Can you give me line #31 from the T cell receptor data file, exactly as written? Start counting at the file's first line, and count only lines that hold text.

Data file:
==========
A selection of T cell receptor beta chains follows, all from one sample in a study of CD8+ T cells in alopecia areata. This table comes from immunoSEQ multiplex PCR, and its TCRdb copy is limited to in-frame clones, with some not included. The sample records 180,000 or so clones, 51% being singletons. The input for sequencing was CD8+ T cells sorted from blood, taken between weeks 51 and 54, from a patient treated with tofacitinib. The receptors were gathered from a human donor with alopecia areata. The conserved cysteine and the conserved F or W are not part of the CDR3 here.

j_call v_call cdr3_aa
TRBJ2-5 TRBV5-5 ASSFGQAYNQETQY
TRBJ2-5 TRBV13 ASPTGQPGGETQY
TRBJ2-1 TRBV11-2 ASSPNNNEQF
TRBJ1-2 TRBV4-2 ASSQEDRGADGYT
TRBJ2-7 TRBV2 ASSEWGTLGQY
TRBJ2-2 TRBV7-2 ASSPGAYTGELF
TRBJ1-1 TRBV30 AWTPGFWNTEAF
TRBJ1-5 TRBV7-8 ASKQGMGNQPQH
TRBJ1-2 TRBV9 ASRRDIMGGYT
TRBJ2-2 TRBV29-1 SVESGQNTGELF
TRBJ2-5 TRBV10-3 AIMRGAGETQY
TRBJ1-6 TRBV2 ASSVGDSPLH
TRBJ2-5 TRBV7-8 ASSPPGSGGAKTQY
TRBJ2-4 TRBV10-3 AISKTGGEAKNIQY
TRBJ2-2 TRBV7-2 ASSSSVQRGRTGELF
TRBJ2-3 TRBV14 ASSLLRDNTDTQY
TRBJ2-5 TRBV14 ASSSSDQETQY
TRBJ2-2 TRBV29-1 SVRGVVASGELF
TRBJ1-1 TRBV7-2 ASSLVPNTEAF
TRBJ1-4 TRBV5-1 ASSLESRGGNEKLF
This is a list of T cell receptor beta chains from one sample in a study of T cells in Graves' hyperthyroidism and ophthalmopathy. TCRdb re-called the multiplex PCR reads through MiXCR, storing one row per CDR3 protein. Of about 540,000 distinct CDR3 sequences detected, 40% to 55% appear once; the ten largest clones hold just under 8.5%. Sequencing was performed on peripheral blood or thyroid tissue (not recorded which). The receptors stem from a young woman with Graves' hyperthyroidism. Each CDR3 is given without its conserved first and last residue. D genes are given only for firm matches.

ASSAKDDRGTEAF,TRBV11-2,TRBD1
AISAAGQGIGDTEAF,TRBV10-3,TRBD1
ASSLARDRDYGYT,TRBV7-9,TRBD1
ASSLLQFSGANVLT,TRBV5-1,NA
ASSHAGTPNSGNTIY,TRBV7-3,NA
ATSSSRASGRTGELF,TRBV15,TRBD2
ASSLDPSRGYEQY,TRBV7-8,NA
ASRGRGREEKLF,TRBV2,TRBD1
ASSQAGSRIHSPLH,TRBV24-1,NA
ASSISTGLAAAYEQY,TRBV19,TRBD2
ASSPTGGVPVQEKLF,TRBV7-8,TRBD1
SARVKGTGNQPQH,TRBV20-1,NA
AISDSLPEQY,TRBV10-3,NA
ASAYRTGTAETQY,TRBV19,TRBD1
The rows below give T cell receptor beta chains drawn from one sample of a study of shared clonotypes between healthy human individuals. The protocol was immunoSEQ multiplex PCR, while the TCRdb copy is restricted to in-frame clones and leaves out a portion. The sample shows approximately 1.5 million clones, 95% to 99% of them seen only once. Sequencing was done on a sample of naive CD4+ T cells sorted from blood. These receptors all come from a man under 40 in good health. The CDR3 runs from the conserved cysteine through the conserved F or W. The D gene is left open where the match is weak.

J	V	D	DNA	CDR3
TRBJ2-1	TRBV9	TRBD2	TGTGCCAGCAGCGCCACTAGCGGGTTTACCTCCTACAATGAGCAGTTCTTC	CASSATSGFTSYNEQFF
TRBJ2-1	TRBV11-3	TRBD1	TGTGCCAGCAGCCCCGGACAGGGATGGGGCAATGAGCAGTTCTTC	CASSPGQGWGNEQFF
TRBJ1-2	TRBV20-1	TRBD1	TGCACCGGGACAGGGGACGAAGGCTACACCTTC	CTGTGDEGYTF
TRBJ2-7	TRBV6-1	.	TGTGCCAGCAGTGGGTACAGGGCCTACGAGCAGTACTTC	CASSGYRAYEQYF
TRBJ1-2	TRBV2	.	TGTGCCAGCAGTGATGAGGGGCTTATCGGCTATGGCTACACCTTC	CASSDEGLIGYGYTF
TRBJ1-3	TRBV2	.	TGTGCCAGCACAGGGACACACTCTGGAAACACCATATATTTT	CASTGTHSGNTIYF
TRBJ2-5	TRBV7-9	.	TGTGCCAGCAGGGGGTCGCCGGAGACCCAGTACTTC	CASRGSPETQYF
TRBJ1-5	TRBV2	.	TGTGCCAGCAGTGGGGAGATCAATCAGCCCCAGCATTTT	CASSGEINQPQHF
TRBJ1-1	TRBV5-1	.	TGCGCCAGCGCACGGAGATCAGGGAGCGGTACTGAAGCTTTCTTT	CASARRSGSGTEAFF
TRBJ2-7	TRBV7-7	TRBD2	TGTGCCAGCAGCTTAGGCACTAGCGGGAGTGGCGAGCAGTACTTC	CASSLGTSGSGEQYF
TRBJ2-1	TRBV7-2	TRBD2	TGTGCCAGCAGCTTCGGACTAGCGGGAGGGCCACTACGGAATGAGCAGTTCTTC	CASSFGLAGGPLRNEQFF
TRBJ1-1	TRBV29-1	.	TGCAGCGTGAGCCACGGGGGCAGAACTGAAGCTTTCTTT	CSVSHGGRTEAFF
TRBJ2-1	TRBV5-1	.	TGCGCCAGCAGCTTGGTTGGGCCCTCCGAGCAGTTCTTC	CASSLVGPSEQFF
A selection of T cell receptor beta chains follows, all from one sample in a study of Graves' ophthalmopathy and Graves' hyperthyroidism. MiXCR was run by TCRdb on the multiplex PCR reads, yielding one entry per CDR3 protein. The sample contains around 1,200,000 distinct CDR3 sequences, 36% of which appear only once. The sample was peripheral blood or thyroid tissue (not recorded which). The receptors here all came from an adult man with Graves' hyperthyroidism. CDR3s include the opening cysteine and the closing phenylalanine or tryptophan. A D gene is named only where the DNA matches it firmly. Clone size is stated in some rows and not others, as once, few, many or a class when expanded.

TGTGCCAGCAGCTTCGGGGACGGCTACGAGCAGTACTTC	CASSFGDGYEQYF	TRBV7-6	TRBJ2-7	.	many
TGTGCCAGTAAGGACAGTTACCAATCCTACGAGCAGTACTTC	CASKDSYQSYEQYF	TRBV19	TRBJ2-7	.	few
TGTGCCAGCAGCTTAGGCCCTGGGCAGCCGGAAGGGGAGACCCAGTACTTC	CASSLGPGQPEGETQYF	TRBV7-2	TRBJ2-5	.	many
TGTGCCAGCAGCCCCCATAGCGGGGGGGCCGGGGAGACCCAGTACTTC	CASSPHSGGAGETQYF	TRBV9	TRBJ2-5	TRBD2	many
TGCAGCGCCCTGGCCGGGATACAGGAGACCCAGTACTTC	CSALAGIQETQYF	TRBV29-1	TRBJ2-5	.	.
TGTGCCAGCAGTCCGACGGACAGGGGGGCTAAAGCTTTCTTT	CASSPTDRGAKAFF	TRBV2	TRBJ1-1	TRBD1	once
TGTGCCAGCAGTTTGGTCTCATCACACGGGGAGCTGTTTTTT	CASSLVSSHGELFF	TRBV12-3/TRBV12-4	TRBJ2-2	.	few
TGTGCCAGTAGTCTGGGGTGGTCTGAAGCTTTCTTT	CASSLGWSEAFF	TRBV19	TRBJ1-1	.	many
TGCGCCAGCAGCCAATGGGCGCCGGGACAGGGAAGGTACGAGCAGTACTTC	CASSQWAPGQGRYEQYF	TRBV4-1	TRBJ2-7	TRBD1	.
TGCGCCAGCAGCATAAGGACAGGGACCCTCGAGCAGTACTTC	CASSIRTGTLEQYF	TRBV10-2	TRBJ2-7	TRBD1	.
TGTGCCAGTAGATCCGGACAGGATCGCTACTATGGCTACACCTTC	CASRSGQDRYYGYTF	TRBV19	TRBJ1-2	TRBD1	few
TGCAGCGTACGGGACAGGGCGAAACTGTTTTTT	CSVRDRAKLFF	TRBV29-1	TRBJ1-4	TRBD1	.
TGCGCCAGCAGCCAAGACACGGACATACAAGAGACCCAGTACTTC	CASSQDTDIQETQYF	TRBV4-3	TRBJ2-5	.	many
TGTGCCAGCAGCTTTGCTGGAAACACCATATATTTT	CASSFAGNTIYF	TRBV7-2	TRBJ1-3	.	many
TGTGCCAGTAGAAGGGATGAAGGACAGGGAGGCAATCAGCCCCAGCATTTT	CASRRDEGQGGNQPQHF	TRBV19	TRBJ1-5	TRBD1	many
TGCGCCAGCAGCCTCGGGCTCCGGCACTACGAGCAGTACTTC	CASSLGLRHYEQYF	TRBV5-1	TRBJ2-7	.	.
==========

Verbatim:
ASRGRGREEKLF,TRBV2,TRBD1